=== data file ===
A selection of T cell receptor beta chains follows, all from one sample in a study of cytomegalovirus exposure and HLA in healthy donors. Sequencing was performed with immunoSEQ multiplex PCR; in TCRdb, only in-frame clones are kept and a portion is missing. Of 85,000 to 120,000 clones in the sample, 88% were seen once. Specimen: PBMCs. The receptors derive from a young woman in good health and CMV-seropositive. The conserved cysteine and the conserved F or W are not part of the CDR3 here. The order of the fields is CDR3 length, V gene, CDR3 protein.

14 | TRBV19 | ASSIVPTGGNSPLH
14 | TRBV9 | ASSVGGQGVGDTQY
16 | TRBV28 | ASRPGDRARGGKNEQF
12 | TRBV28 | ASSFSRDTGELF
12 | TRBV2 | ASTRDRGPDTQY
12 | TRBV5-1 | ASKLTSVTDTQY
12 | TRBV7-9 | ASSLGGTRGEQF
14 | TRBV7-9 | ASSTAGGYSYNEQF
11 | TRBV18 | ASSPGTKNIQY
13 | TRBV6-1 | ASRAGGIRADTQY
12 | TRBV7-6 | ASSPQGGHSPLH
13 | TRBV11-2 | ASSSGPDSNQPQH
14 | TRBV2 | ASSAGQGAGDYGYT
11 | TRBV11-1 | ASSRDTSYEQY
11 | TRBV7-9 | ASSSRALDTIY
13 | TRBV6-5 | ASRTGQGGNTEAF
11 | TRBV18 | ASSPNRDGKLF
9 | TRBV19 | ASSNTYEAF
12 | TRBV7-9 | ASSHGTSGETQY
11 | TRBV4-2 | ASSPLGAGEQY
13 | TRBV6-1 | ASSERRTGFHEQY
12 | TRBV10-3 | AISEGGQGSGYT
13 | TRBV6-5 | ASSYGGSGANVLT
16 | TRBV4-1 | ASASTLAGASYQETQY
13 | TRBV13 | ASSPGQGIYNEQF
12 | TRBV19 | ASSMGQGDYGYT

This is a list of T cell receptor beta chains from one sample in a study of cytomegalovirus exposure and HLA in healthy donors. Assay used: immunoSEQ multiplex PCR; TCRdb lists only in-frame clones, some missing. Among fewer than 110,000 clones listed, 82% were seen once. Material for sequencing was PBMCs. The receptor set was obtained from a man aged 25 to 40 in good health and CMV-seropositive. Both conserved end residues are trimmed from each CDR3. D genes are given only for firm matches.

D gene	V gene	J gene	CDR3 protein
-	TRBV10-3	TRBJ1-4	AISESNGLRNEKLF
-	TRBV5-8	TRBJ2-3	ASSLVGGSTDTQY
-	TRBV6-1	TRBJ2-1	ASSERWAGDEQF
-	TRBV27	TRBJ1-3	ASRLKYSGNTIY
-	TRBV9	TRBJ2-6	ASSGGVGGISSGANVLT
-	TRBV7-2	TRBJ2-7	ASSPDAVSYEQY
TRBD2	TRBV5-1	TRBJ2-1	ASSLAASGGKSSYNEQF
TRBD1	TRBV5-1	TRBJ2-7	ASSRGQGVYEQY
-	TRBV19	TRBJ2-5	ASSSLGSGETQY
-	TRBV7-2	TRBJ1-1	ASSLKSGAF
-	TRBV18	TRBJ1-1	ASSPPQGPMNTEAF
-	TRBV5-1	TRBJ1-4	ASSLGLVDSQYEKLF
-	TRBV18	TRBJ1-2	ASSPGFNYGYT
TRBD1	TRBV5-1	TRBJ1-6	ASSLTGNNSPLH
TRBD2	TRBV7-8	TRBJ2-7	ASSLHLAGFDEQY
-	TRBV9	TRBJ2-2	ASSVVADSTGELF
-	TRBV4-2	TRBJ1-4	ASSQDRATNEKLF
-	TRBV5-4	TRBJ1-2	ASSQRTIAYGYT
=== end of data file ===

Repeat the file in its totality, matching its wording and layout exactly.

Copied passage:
A selection of T cell receptor beta chains follows, all from one sample in a study of cytomegalovirus exposure and HLA in healthy donors. Sequencing was performed with immunoSEQ multiplex PCR; in TCRdb, only in-frame clones are kept and a portion is missing. Of 85,000 to 120,000 clones in the sample, 88% were seen once. Specimen: PBMCs. The receptors derive from a young woman in good health and CMV-seropositive. The conserved cysteine and the conserved F or W are not part of the CDR3 here. The order of the fields is CDR3 length, V gene, CDR3 protein.

14 | TRBV19 | ASSIVPTGGNSPLH
14 | TRBV9 | ASSVGGQGVGDTQY
16 | TRBV28 | ASRPGDRARGGKNEQF
12 | TRBV28 | ASSFSRDTGELF
12 | TRBV2 | ASTRDRGPDTQY
12 | TRBV5-1 | ASKLTSVTDTQY
12 | TRBV7-9 | ASSLGGTRGEQF
14 | TRBV7-9 | ASSTAGGYSYNEQF
11 | TRBV18 | ASSPGTKNIQY
13 | TRBV6-1 | ASRAGGIRADTQY
12 | TRBV7-6 | ASSPQGGHSPLH
13 | TRBV11-2 | ASSSGPDSNQPQH
14 | TRBV2 | ASSAGQGAGDYGYT
11 | TRBV11-1 | ASSRDTSYEQY
11 | TRBV7-9 | ASSSRALDTIY
13 | TRBV6-5 | ASRTGQGGNTEAF
11 | TRBV18 | ASSPNRDGKLF
9 | TRBV19 | ASSNTYEAF
12 | TRBV7-9 | ASSHGTSGETQY
11 | TRBV4-2 | ASSPLGAGEQY
13 | TRBV6-1 | ASSERRTGFHEQY
12 | TRBV10-3 | AISEGGQGSGYT
13 | TRBV6-5 | ASSYGGSGANVLT
16 | TRBV4-1 | ASASTLAGASYQETQY
13 | TRBV13 | ASSPGQGIYNEQF
12 | TRBV19 | ASSMGQGDYGYT

This is a list of T cell receptor beta chains from one sample in a study of cytomegalovirus exposure and HLA in healthy donors. Assay used: immunoSEQ multiplex PCR; TCRdb lists only in-frame clones, some missing. Among fewer than 110,000 clones listed, 82% were seen once. Material for sequencing was PBMCs. The receptor set was obtained from a man aged 25 to 40 in good health and CMV-seropositive. Both conserved end residues are trimmed from each CDR3. D genes are given only for firm matches.

D gene	V gene	J gene	CDR3 protein
-	TRBV10-3	TRBJ1-4	AISESNGLRNEKLF
-	TRBV5-8	TRBJ2-3	ASSLVGGSTDTQY
-	TRBV6-1	TRBJ2-1	ASSERWAGDEQF
-	TRBV27	TRBJ1-3	ASRLKYSGNTIY
-	TRBV9	TRBJ2-6	ASSGGVGGISSGANVLT
-	TRBV7-2	TRBJ2-7	ASSPDAVSYEQY
TRBD2	TRBV5-1	TRBJ2-1	ASSLAASGGKSSYNEQF
TRBD1	TRBV5-1	TRBJ2-7	ASSRGQGVYEQY
-	TRBV19	TRBJ2-5	ASSSLGSGETQY
-	TRBV7-2	TRBJ1-1	ASSLKSGAF
-	TRBV18	TRBJ1-1	ASSPPQGPMNTEAF
-	TRBV5-1	TRBJ1-4	ASSLGLVDSQYEKLF
-	TRBV18	TRBJ1-2	ASSPGFNYGYT
TRBD1	TRBV5-1	TRBJ1-6	ASSLTGNNSPLH
TRBD2	TRBV7-8	TRBJ2-7	ASSLHLAGFDEQY
-	TRBV9	TRBJ2-2	ASSVVADSTGELF
-	TRBV4-2	TRBJ1-4	ASSQDRATNEKLF
-	TRBV5-4	TRBJ1-2	ASSQRTIAYGYT